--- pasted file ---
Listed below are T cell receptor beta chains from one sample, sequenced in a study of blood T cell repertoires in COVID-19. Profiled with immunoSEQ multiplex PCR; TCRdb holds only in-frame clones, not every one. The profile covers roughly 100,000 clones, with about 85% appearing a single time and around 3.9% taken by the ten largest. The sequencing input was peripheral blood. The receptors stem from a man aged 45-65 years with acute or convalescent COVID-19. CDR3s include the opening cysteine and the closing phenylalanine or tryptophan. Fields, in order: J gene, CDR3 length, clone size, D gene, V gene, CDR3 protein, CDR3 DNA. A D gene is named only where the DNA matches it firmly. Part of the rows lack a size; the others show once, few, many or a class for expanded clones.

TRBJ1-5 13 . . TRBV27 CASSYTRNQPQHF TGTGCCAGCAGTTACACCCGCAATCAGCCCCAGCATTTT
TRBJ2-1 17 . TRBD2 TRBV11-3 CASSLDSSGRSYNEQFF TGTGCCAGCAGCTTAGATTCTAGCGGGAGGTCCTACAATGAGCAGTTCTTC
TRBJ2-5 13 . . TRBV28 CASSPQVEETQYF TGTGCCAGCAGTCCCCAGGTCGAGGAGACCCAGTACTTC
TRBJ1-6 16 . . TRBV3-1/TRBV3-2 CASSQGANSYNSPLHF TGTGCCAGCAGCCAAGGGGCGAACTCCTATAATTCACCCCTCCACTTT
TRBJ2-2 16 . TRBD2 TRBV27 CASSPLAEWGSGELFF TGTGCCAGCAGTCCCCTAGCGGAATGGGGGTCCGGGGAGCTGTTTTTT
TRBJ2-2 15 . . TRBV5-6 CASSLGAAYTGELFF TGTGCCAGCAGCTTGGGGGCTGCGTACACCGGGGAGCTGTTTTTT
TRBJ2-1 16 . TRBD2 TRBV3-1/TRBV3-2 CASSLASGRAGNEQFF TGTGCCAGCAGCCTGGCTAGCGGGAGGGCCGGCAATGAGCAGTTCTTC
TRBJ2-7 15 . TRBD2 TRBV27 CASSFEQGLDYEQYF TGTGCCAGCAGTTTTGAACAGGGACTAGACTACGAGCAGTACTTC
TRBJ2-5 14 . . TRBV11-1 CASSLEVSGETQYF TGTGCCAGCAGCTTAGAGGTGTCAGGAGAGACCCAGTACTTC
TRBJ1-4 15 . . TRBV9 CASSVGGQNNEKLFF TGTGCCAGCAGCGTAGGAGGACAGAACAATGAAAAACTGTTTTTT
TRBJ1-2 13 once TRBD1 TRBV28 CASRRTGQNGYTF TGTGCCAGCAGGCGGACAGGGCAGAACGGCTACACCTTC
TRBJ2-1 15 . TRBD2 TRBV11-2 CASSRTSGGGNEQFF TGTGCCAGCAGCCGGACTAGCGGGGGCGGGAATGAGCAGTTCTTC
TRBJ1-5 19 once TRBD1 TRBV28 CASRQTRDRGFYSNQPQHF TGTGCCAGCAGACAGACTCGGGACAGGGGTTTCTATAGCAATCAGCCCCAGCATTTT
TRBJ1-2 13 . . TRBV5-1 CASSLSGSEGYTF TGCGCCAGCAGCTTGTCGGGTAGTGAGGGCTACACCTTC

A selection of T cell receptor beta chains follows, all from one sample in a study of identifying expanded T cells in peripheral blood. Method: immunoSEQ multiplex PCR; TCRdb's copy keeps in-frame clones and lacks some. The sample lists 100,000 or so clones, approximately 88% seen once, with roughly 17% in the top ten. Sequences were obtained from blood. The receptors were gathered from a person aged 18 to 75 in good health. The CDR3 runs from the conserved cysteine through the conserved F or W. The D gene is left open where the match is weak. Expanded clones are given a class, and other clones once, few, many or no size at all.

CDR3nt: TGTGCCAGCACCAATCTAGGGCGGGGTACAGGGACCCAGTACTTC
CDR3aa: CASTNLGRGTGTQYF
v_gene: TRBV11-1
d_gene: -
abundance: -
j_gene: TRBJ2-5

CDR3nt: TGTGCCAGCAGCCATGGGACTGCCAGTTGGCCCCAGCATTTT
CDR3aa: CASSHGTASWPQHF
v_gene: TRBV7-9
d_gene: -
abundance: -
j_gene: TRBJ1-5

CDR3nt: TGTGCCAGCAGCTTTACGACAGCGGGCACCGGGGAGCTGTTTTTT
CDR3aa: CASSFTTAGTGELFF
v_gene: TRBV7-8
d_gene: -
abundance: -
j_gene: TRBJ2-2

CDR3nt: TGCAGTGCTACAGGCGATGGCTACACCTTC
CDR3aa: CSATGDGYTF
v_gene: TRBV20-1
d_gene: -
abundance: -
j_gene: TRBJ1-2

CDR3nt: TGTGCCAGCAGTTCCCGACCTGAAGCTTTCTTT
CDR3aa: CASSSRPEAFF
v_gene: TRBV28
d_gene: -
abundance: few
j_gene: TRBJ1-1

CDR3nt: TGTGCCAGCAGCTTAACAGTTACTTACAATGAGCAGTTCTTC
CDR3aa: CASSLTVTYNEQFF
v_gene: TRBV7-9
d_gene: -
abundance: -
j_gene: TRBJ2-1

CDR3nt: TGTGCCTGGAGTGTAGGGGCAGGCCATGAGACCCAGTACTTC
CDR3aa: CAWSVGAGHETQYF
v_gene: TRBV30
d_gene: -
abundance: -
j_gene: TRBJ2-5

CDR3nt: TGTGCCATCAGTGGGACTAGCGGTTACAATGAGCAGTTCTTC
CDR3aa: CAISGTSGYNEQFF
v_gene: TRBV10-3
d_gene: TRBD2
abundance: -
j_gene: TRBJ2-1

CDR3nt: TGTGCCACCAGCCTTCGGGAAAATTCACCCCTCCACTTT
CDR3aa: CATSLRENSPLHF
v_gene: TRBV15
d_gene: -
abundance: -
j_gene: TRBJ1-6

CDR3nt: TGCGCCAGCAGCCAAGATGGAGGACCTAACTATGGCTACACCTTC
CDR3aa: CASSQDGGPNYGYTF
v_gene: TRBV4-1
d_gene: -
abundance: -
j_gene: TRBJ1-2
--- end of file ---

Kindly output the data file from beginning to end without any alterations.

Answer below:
Listed below are T cell receptor beta chains from one sample, sequenced in a study of blood T cell repertoires in COVID-19. Profiled with immunoSEQ multiplex PCR; TCRdb holds only in-frame clones, not every one. The profile covers roughly 100,000 clones, with about 85% appearing a single time and around 3.9% taken by the ten largest. The sequencing input was peripheral blood. The receptors stem from a man aged 45-65 years with acute or convalescent COVID-19. CDR3s include the opening cysteine and the closing phenylalanine or tryptophan. Fields, in order: J gene, CDR3 length, clone size, D gene, V gene, CDR3 protein, CDR3 DNA. A D gene is named only where the DNA matches it firmly. Part of the rows lack a size; the others show once, few, many or a class for expanded clones.

TRBJ1-5 13 . . TRBV27 CASSYTRNQPQHF TGTGCCAGCAGTTACACCCGCAATCAGCCCCAGCATTTT
TRBJ2-1 17 . TRBD2 TRBV11-3 CASSLDSSGRSYNEQFF TGTGCCAGCAGCTTAGATTCTAGCGGGAGGTCCTACAATGAGCAGTTCTTC
TRBJ2-5 13 . . TRBV28 CASSPQVEETQYF TGTGCCAGCAGTCCCCAGGTCGAGGAGACCCAGTACTTC
TRBJ1-6 16 . . TRBV3-1/TRBV3-2 CASSQGANSYNSPLHF TGTGCCAGCAGCCAAGGGGCGAACTCCTATAATTCACCCCTCCACTTT
TRBJ2-2 16 . TRBD2 TRBV27 CASSPLAEWGSGELFF TGTGCCAGCAGTCCCCTAGCGGAATGGGGGTCCGGGGAGCTGTTTTTT
TRBJ2-2 15 . . TRBV5-6 CASSLGAAYTGELFF TGTGCCAGCAGCTTGGGGGCTGCGTACACCGGGGAGCTGTTTTTT
TRBJ2-1 16 . TRBD2 TRBV3-1/TRBV3-2 CASSLASGRAGNEQFF TGTGCCAGCAGCCTGGCTAGCGGGAGGGCCGGCAATGAGCAGTTCTTC
TRBJ2-7 15 . TRBD2 TRBV27 CASSFEQGLDYEQYF TGTGCCAGCAGTTTTGAACAGGGACTAGACTACGAGCAGTACTTC
TRBJ2-5 14 . . TRBV11-1 CASSLEVSGETQYF TGTGCCAGCAGCTTAGAGGTGTCAGGAGAGACCCAGTACTTC
TRBJ1-4 15 . . TRBV9 CASSVGGQNNEKLFF TGTGCCAGCAGCGTAGGAGGACAGAACAATGAAAAACTGTTTTTT
TRBJ1-2 13 once TRBD1 TRBV28 CASRRTGQNGYTF TGTGCCAGCAGGCGGACAGGGCAGAACGGCTACACCTTC
TRBJ2-1 15 . TRBD2 TRBV11-2 CASSRTSGGGNEQFF TGTGCCAGCAGCCGGACTAGCGGGGGCGGGAATGAGCAGTTCTTC
TRBJ1-5 19 once TRBD1 TRBV28 CASRQTRDRGFYSNQPQHF TGTGCCAGCAGACAGACTCGGGACAGGGGTTTCTATAGCAATCAGCCCCAGCATTTT
TRBJ1-2 13 . . TRBV5-1 CASSLSGSEGYTF TGCGCCAGCAGCTTGTCGGGTAGTGAGGGCTACACCTTC

A selection of T cell receptor beta chains follows, all from one sample in a study of identifying expanded T cells in peripheral blood. Method: immunoSEQ multiplex PCR; TCRdb's copy keeps in-frame clones and lacks some. The sample lists 100,000 or so clones, approximately 88% seen once, with roughly 17% in the top ten. Sequences were obtained from blood. The receptors were gathered from a person aged 18 to 75 in good health. The CDR3 runs from the conserved cysteine through the conserved F or W. The D gene is left open where the match is weak. Expanded clones are given a class, and other clones once, few, many or no size at all.

CDR3nt: TGTGCCAGCACCAATCTAGGGCGGGGTACAGGGACCCAGTACTTC
CDR3aa: CASTNLGRGTGTQYF
v_gene: TRBV11-1
d_gene: -
abundance: -
j_gene: TRBJ2-5

CDR3nt: TGTGCCAGCAGCCATGGGACTGCCAGTTGGCCCCAGCATTTT
CDR3aa: CASSHGTASWPQHF
v_gene: TRBV7-9
d_gene: -
abundance: -
j_gene: TRBJ1-5

CDR3nt: TGTGCCAGCAGCTTTACGACAGCGGGCACCGGGGAGCTGTTTTTT
CDR3aa: CASSFTTAGTGELFF
v_gene: TRBV7-8
d_gene: -
abundance: -
j_gene: TRBJ2-2

CDR3nt: TGCAGTGCTACAGGCGATGGCTACACCTTC
CDR3aa: CSATGDGYTF
v_gene: TRBV20-1
d_gene: -
abundance: -
j_gene: TRBJ1-2

CDR3nt: TGTGCCAGCAGTTCCCGACCTGAAGCTTTCTTT
CDR3aa: CASSSRPEAFF
v_gene: TRBV28
d_gene: -
abundance: few
j_gene: TRBJ1-1

CDR3nt: TGTGCCAGCAGCTTAACAGTTACTTACAATGAGCAGTTCTTC
CDR3aa: CASSLTVTYNEQFF
v_gene: TRBV7-9
d_gene: -
abundance: -
j_gene: TRBJ2-1

CDR3nt: TGTGCCTGGAGTGTAGGGGCAGGCCATGAGACCCAGTACTTC
CDR3aa: CAWSVGAGHETQYF
v_gene: TRBV30
d_gene: -
abundance: -
j_gene: TRBJ2-5

CDR3nt: TGTGCCATCAGTGGGACTAGCGGTTACAATGAGCAGTTCTTC
CDR3aa: CAISGTSGYNEQFF
v_gene: TRBV10-3
d_gene: TRBD2
abundance: -
j_gene: TRBJ2-1

CDR3nt: TGTGCCACCAGCCTTCGGGAAAATTCACCCCTCCACTTT
CDR3aa: CATSLRENSPLHF
v_gene: TRBV15
d_gene: -
abundance: -
j_gene: TRBJ1-6

CDR3nt: TGCGCCAGCAGCCAAGATGGAGGACCTAACTATGGCTACACCTTC
CDR3aa: CASSQDGGPNYGYTF
v_gene: TRBV4-1
d_gene: -
abundance: -
j_gene: TRBJ1-2